Front Page Titles (by Subject) QUESTION CXV.: OF FLATTERY. - Aquinas Ethicus: or, the Moral Teaching of St. Thomas, vol. 2 (Summa Theologica - Secunda Secundae Pt.2)
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QUESTION CXV.: OF FLATTERY. - St. Thomas Aquinas, Aquinas Ethicus: or, the Moral Teaching of St. Thomas, vol. 2 (Summa Theologica - Secunda Secundae Pt.2) 
Aquinas Ethicus: or, the Moral Teaching of St. Thomas. A Translation of the Principal Portions of the Second part of the Summa Theologica, with Notes by Joseph Rickaby, S.J. (London: Burns and Oates, 1892).
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§ 1. To praise another is a thing that may be done well or ill, according as due circumstances are observed or neglected. For if one wishes to give pleasure by praising, thereby to console the person that he fail not in tribulation, or also that he may be eager to advance in good, if other due circumstances are observed, this will be part of the aforesaid virtue of friendliness. But it will be a piece of flattery, if one will praise another on points on which he ought not to have praise, either because they are evil things, according to the text, “The sinner is praised in the desires of his soul,”1 or because they are uncertainties, as it is said, “Praise not a man before he speaketh;”2 and again, “Praise not a man for his look;”3 or again, if there be fear of his being moved by human praise to vainglory, hence it is said: “Praise not any man before death.”4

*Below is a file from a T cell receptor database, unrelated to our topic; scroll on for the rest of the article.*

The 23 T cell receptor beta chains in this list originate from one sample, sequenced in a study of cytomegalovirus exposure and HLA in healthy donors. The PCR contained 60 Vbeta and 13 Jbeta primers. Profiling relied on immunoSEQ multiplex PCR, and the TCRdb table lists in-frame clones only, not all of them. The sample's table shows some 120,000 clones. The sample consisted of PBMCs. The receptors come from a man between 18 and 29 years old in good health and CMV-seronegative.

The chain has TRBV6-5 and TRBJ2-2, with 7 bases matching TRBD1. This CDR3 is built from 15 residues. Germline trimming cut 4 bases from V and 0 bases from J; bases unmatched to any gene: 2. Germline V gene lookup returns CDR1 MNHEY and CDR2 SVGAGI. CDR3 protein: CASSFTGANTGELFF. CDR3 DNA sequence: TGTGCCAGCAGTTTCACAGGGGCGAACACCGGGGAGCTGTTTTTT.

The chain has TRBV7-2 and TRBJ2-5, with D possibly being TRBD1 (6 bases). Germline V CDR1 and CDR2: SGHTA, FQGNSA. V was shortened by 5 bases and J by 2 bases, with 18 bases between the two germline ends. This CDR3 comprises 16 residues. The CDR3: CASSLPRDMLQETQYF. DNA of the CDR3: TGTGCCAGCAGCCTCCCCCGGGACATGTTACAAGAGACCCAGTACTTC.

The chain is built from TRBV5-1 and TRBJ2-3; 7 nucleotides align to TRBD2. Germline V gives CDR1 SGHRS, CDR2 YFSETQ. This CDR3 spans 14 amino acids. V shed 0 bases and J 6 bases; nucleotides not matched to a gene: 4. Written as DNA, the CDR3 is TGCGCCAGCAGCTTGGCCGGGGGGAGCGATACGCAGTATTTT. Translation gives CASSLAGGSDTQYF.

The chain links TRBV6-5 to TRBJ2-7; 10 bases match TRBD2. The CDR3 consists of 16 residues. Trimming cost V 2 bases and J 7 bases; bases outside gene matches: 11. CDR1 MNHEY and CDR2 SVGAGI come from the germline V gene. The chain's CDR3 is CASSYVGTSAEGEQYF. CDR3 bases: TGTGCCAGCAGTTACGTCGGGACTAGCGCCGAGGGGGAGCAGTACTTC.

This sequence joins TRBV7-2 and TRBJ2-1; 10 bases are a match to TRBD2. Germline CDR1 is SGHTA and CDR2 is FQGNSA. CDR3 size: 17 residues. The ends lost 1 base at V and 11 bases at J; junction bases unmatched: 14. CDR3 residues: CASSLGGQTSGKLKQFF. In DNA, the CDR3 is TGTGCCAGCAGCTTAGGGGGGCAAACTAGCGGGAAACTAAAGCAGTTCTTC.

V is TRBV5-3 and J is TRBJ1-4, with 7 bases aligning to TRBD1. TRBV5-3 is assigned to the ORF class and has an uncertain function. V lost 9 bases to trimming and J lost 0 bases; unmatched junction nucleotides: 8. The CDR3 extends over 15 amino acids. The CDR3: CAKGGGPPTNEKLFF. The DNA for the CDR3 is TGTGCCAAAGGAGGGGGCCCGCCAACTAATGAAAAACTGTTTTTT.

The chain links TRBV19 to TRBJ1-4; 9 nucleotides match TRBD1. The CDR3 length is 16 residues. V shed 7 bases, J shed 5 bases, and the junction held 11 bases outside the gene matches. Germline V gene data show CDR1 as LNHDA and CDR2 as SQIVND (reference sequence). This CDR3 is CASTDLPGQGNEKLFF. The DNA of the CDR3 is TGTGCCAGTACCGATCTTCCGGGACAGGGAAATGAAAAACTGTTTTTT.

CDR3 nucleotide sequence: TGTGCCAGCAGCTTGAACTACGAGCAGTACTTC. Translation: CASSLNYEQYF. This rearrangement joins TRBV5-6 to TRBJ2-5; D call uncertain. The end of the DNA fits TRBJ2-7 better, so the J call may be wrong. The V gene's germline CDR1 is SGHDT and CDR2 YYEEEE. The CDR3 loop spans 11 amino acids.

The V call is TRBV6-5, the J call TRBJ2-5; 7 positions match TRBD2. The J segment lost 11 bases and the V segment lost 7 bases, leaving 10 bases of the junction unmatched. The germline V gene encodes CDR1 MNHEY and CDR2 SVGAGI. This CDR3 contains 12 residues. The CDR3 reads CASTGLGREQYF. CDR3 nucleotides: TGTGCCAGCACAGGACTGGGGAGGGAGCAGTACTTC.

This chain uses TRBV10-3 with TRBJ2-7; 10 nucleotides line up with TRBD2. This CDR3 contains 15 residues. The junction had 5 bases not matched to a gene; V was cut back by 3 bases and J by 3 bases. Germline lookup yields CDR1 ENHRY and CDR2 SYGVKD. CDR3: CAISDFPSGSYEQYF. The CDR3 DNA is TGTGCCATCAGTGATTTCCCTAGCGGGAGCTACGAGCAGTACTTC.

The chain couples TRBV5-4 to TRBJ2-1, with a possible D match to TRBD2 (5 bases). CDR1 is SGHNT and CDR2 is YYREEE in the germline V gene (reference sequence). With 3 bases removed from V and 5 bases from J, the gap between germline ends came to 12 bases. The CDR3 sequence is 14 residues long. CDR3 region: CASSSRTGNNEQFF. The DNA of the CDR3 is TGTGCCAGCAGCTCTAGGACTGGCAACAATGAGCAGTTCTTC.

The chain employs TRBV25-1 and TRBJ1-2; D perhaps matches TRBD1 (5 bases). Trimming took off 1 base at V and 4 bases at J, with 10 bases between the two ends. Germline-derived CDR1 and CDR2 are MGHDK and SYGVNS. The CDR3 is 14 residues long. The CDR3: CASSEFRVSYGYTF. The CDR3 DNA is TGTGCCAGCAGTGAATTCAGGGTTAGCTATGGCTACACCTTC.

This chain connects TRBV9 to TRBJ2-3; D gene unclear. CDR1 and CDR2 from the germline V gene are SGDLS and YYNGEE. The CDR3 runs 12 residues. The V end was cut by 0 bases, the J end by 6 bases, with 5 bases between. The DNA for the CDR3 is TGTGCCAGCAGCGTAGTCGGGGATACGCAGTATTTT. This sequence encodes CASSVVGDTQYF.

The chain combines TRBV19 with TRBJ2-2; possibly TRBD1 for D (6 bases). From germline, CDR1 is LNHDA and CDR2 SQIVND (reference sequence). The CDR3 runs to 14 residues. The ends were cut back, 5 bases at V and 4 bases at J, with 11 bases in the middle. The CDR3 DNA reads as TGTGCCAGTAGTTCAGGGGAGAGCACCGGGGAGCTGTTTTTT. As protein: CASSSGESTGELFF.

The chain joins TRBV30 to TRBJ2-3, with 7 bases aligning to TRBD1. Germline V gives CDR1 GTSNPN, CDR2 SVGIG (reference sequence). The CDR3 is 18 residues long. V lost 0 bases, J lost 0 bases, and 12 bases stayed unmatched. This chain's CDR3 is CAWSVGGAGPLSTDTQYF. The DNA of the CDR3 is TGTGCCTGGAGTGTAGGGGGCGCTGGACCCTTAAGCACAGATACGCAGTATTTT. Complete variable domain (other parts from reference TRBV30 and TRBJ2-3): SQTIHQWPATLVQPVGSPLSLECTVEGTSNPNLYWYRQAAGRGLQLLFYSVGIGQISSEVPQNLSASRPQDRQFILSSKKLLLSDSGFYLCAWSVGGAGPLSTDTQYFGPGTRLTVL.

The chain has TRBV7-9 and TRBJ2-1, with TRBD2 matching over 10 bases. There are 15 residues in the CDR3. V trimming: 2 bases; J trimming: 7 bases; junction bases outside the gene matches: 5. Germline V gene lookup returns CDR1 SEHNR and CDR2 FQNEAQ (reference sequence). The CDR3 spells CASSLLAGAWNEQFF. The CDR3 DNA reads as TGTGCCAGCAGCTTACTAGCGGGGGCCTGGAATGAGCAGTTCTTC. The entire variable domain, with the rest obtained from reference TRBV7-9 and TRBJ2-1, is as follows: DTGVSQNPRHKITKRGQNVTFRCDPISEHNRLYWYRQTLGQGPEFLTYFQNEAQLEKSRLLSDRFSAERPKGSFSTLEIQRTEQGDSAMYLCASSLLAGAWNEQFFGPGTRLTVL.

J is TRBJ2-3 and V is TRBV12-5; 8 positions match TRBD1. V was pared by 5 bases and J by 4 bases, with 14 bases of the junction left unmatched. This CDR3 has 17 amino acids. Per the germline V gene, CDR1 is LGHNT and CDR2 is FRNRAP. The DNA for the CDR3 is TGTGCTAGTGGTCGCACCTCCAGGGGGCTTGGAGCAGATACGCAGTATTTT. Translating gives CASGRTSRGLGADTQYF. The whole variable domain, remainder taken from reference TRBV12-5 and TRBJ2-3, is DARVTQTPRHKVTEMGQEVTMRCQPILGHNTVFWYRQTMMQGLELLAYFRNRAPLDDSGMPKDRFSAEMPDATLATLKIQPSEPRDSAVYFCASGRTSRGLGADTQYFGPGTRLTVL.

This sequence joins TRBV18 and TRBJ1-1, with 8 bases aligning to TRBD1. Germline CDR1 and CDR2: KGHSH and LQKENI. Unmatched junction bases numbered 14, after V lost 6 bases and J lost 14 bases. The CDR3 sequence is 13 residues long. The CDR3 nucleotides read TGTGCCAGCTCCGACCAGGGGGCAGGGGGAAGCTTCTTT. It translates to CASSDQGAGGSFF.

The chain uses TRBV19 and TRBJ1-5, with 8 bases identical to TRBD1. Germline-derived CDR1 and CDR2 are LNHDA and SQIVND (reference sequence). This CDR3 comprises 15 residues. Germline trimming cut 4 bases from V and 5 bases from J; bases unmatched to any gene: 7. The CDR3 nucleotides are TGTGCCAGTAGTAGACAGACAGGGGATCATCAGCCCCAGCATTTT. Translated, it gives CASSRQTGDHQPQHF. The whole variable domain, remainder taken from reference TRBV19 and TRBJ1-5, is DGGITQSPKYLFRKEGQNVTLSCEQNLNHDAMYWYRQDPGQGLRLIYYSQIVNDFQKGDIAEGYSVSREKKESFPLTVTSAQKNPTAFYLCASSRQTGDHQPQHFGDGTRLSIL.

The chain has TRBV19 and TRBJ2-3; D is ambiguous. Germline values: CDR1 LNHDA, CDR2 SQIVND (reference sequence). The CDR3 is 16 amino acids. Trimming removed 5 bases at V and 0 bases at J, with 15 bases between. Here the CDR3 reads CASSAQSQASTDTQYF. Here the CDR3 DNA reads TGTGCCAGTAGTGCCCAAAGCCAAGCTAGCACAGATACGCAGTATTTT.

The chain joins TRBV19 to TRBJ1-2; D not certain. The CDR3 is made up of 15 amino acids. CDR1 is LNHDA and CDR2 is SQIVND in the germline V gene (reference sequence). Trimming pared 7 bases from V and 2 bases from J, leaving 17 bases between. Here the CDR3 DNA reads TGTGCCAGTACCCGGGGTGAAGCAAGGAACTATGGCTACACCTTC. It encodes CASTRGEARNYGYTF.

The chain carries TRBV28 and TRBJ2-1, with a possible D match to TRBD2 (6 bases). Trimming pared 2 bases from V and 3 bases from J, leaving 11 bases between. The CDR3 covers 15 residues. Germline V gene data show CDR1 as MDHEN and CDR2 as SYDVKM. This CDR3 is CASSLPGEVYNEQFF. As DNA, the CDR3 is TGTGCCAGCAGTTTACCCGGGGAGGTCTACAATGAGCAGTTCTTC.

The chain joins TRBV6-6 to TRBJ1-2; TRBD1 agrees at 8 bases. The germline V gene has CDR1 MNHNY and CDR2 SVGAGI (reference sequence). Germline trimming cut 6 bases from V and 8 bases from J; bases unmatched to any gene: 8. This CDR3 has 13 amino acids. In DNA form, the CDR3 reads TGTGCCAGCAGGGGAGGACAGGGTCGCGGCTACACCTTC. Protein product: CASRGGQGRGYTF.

Article II.—Is flattery a mortal sin?
R. That is a mortal sin, which is contrary to charity. Now flattery is sometimes contrary to charity, and sometimes not. There are three ways in which it may be contrary to charity. One is in virtue of the matter praised, when one praises another’s sin: for this is contrary to the love of God, being an impugning of His justice, and contrary also to the love of your neighbour, whom you foster and encourage in his sin. Another way is in virtue of the intention of him who praises, when one flatters another in order fraudulently to hurt him either in body or in soul: this again is a mortal sin, and of it there is said, “Better are the wounds of a friend than the deceitful kisses of an enemy.”5 The third way is in virtue of the occasion given, when the flatterer’s praise becomes to the other an occasion of sin, even beside the intention of the flatterer. And here we must consider whether the occasion be given or taken, and what is the nature of the ruin that follows, as in the case of what was said above of scandal.1 But if the motive of the flattery is mere eagerness to give pleasure, or to avoid some evil, or to get something in a case of need, it is not against charity, and therefore not a mortal but a venial sin.
[1 ]Psalm ix. 24.
[2 ]Ecclus. xxviii. 8.
[3 ]Ecclus xi. 2.
[4 ]Ecclus. xi. 20.
[5 ]Prov. xxvii. 6.
[1 ]II-II. q. 43. art. 3.